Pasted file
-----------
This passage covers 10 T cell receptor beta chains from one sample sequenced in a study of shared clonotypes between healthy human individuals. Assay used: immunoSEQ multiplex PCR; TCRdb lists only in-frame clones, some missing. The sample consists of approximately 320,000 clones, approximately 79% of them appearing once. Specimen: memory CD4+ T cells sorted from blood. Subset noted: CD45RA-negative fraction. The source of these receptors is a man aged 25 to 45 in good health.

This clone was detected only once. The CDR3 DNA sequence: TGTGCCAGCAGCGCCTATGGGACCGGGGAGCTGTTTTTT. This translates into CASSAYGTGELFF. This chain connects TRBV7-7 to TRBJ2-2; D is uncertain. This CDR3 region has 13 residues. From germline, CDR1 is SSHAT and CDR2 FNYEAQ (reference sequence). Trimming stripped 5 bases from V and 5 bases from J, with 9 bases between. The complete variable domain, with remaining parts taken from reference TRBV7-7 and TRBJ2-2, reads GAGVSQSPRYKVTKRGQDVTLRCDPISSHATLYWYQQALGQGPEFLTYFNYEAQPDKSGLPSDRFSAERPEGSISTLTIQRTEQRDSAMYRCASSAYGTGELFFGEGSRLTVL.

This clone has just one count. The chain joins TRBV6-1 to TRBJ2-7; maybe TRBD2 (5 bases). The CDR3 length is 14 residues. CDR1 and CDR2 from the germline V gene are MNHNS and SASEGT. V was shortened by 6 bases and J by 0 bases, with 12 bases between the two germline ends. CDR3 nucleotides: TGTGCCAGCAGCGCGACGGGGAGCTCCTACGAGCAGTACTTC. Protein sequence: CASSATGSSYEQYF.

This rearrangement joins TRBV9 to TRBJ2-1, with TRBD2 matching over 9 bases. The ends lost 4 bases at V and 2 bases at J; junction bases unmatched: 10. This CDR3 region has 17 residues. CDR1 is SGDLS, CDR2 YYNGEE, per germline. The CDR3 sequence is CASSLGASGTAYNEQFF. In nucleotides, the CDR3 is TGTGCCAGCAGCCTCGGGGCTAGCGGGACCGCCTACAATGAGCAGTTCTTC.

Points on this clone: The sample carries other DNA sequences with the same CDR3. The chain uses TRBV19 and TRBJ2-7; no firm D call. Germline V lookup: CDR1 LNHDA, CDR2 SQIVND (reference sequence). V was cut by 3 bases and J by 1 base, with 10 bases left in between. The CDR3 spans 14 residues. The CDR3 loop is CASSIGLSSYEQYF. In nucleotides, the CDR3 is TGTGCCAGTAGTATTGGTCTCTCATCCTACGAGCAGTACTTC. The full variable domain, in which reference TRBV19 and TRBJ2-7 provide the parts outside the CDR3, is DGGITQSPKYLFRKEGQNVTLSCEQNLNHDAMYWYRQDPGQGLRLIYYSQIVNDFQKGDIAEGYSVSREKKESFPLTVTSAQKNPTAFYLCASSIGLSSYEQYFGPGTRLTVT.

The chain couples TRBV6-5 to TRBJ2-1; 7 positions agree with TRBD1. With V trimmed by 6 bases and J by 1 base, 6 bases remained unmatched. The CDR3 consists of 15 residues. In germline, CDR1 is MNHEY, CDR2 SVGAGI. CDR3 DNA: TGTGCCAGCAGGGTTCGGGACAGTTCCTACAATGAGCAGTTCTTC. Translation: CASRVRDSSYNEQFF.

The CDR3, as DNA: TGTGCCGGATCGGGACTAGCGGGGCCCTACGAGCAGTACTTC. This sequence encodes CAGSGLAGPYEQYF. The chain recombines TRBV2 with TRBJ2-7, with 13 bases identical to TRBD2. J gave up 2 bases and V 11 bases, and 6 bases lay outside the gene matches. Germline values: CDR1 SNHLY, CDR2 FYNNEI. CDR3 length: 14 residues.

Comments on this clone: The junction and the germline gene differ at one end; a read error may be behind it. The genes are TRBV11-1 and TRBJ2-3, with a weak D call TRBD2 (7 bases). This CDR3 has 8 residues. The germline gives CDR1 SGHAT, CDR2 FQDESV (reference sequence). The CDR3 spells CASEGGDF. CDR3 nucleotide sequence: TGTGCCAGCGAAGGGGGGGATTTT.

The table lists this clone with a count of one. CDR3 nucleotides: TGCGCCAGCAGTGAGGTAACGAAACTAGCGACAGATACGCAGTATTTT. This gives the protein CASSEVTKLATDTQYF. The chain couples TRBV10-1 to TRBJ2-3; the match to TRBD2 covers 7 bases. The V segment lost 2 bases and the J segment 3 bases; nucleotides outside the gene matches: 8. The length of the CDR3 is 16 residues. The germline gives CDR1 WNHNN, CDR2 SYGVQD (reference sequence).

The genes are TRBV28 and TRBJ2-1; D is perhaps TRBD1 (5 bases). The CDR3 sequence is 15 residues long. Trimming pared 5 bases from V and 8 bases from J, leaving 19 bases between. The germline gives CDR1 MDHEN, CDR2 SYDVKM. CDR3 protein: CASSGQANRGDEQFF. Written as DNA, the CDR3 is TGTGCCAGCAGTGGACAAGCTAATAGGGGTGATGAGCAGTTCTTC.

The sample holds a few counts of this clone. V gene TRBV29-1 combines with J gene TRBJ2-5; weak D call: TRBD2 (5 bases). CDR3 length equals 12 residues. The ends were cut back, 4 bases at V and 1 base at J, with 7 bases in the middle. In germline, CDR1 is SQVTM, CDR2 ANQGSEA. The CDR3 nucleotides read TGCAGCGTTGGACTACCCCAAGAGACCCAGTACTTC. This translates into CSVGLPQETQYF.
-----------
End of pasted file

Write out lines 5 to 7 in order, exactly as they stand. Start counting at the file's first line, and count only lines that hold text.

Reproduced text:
Points on this clone: The sample carries other DNA sequences with the same CDR3. The chain uses TRBV19 and TRBJ2-7; no firm D call. Germline V lookup: CDR1 LNHDA, CDR2 SQIVND (reference sequence). V was cut by 3 bases and J by 1 base, with 10 bases left in between. The CDR3 spans 14 residues. The CDR3 loop is CASSIGLSSYEQYF. In nucleotides, the CDR3 is TGTGCCAGTAGTATTGGTCTCTCATCCTACGAGCAGTACTTC. The full variable domain, in which reference TRBV19 and TRBJ2-7 provide the parts outside the CDR3, is DGGITQSPKYLFRKEGQNVTLSCEQNLNHDAMYWYRQDPGQGLRLIYYSQIVNDFQKGDIAEGYSVSREKKESFPLTVTSAQKNPTAFYLCASSIGLSSYEQYFGPGTRLTVT.

The chain couples TRBV6-5 to TRBJ2-1; 7 positions agree with TRBD1. With V trimmed by 6 bases and J by 1 base, 6 bases remained unmatched. The CDR3 consists of 15 residues. In germline, CDR1 is MNHEY, CDR2 SVGAGI. CDR3 DNA: TGTGCCAGCAGGGTTCGGGACAGTTCCTACAATGAGCAGTTCTTC. Translation: CASRVRDSSYNEQFF.

The CDR3, as DNA: TGTGCCGGATCGGGACTAGCGGGGCCCTACGAGCAGTACTTC. This sequence encodes CAGSGLAGPYEQYF. The chain recombines TRBV2 with TRBJ2-7, with 13 bases identical to TRBD2. J gave up 2 bases and V 11 bases, and 6 bases lay outside the gene matches. Germline values: CDR1 SNHLY, CDR2 FYNNEI. CDR3 length: 14 residues.